“The thing that runs through all of us is that we love what we’re doing.” Edwards leadership includes left to right Steve Edwards, Jr., Paul Rowton, Gary Proffitt, Steve Edwards.

By John Callahan & Dwain Hebda // Photos By DeWaine Duncan


Every company will, in some form or fashion, face competition, hard times and bad breaks, especially in the brutally competitive grocery business. Steve Edwards, president of GES Inc., knows this fact better than most. His grocery company, which consists of eight Edwards Food Giant and five Edwards Cash Saver locations across central and eastern Arkansas, has occupied the bulk of Edwards’ working life, during which he’s seen a little bit of all that and then some.  


There’s a great deal of pride in Edwards’ voice when he talks about the company and the three generations of the Edwards family – plus the many employees he regards as such – who have helped build it and continue to do so today. Especially, he says, when he thinks about what it took to get here. 


“When we come to a store,” he said, “we bring shopping carts in off the lot, or we pick up trash, or if there’s a mess we’ll pick up a mop. None of us are too good to jump in. I think that’s part of the deal with our employees; when they see key people doing the job we’re asking them to do, they feel like they’re part of the family. It’s their store.”


It’s this kind of all-for-one, sweat-the-details attitude that has enabled the company to grow from a small clutch of stores to its continued expansion within The Natural State. Whether you know it as Food Giant, as do eastern Arkansans, or Edwards, more the norm in central Arkansas, the company’s story is one of survival through smart marketing and growing into modern conveniences all while paying attention to certain inviolate fundamentals.


“The thing that runs through all of us is that we love what we’re doing,” said Gary Proffitt, vice president of operations. “There’s nothing more rewarding, especially when opening a store. For me, that’s the reward for the everyday work and logistics.”


In addition to it’s famed meat department, Edwards Food Giant’s outstanding deli offers variety and convenience.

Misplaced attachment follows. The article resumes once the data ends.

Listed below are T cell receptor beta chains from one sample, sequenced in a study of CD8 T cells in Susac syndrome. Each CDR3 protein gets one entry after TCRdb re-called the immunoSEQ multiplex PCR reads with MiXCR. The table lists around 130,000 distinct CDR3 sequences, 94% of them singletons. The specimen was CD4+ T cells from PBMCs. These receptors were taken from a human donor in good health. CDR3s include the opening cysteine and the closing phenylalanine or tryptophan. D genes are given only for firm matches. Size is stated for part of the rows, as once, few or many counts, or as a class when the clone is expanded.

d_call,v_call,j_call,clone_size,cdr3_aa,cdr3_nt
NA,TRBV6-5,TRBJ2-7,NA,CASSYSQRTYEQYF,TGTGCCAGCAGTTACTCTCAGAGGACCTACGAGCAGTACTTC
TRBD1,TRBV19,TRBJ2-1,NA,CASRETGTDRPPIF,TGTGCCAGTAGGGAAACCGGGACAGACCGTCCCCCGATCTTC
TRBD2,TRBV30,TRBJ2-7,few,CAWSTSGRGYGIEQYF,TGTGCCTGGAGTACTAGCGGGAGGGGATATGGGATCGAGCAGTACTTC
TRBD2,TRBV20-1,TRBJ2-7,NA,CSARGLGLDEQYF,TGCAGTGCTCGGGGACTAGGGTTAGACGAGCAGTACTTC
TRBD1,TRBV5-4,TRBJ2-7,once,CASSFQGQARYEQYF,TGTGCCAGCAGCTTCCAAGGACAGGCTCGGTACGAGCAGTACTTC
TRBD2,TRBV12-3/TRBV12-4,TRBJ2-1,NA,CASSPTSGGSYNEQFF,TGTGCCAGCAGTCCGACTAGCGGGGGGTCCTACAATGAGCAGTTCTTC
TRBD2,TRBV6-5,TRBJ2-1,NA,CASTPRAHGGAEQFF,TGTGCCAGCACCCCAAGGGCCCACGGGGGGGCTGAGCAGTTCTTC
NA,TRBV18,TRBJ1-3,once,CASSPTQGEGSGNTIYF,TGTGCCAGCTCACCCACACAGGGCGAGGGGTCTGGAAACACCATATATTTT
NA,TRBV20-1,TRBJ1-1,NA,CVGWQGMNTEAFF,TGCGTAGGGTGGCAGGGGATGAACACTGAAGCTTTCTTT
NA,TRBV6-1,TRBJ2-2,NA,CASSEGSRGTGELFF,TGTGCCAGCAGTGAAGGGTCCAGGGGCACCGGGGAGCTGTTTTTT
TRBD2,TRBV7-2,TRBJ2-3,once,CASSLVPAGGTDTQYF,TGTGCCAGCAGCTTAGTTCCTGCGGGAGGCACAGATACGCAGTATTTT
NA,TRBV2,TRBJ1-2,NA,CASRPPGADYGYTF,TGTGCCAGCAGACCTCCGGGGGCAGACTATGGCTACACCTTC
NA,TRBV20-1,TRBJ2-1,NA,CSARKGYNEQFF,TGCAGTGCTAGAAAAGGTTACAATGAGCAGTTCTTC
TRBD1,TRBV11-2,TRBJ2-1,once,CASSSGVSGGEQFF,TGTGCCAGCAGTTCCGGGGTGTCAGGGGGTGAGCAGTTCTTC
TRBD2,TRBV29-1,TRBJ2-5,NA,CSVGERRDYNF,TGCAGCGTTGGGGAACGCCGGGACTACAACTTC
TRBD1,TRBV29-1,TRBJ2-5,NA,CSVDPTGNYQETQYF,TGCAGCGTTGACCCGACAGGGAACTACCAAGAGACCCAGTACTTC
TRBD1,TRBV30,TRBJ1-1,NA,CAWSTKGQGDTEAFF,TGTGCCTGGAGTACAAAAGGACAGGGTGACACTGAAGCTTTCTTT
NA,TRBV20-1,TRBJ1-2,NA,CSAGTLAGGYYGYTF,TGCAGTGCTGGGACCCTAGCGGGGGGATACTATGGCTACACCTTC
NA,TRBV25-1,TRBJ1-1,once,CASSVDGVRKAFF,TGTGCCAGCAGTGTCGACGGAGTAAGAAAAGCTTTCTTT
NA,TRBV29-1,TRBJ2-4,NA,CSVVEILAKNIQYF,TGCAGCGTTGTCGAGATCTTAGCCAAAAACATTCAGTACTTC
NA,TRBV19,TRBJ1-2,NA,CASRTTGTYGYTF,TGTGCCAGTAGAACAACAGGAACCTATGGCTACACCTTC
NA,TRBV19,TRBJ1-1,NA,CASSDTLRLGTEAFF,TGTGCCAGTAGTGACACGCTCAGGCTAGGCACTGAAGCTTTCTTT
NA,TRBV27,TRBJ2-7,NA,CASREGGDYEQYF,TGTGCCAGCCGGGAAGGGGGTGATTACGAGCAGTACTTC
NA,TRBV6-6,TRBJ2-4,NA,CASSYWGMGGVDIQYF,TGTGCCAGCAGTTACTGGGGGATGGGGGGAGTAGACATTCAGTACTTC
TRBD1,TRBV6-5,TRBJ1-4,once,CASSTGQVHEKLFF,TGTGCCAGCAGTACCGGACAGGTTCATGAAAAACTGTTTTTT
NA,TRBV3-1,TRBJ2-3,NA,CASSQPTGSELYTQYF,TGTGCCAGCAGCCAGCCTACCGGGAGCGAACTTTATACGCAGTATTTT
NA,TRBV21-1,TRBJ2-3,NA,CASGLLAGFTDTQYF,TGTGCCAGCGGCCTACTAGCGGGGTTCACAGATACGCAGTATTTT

The story begins with Steve’s father, Oral Edwards, who entered the grocery business as assistant manager of a store in Tennessee in 1959 and who within three years got the chance to become part owner of Liberty Supermarket in Forrest City. Expansion quickly followed as Oral and his partners opened several more stores, consolidated under the GES umbrella in 1968. 


At its peak, AES numbered 16 locations in Arkansas and Mississippi, built on Oral’s twin priorities of exceptional customer service and family ownership, both of which have continued to this day. The organizational chart that resembles a family tree: in addition to Steve, who started as a store manager in 1975 after graduating from Arkansas State University, his wife, Laura, is also involved with the company, as is his son, Steve Jr. and son-in-law Paul Rowton, executive vice president and CFO. 


And while he’s not bound by blood or marriage, Proffitt is as widely regarded as a member of the family, as he is a key component of the company’s success. This continuity of leadership keeps the principles of the business intact down from Oral himself, who died in 2017.


“Growing up around [Oral] was the best job training I could have had, because I saw how he interacted with people,” said Steve Jr. “Even after he passed away, you could walk into a store and see people that knew him and hear stories. Even though he’s not here, his presence is still felt. I still feel like I’m learning from him every day.”


The company’s formula, while resolute, is not the only thing that has spurred its growth, or even brought about its survival. Intense competitive pressure took its toll through the years, as colossal supercenters and online shopping steadily cut into the company’s bottom line, starting in the 1980s. The next couple of decades brought store closures and looming questions about the chain’s future until shifts in the market provided a lifeline.


“The thing we credit with our survival was that some of our largest competitors decided in 2000 to get out of the meat-cutting business,” Steve said. “They took out all of their saws, their slicers and everything that they sold in their stores was processed somewhere else.


“I had been down in Florida and saw how Winn-Dixie branded themselves as ‘The Beef People.’ I came back, we talked about it, and we decided that we would brand ourselves ‘The Meat People.’”


It was a bold stroke of genius. Suddenly, the difference between the company’s stores and the competition was clear as day, spelled out in 10-foot letters on the front of each location and proven daily behind the meat counter where hand-cut steaks, fresh-ground beef, made-in-house sausages and master butcher-level expertise was there for the asking.   


And while it may have been the meat that brought people in, once there customers delighted in the friendly and helpful attitude of employees, a once-ubiquitous feature of main street independent grocers that seemed to have faded from other chains. Oral’s preachings were proving truer than ever.

“Papa always said, ‘We’re in the people business,’” said Rowton, referring to Oral’s nickname. “We sell groceries as a commodity, but we want to do everything we can to take care of our people, whether that’s our customers, who have been very loyal to us over the years, or our team members, who are really, in essence, a part of our family.”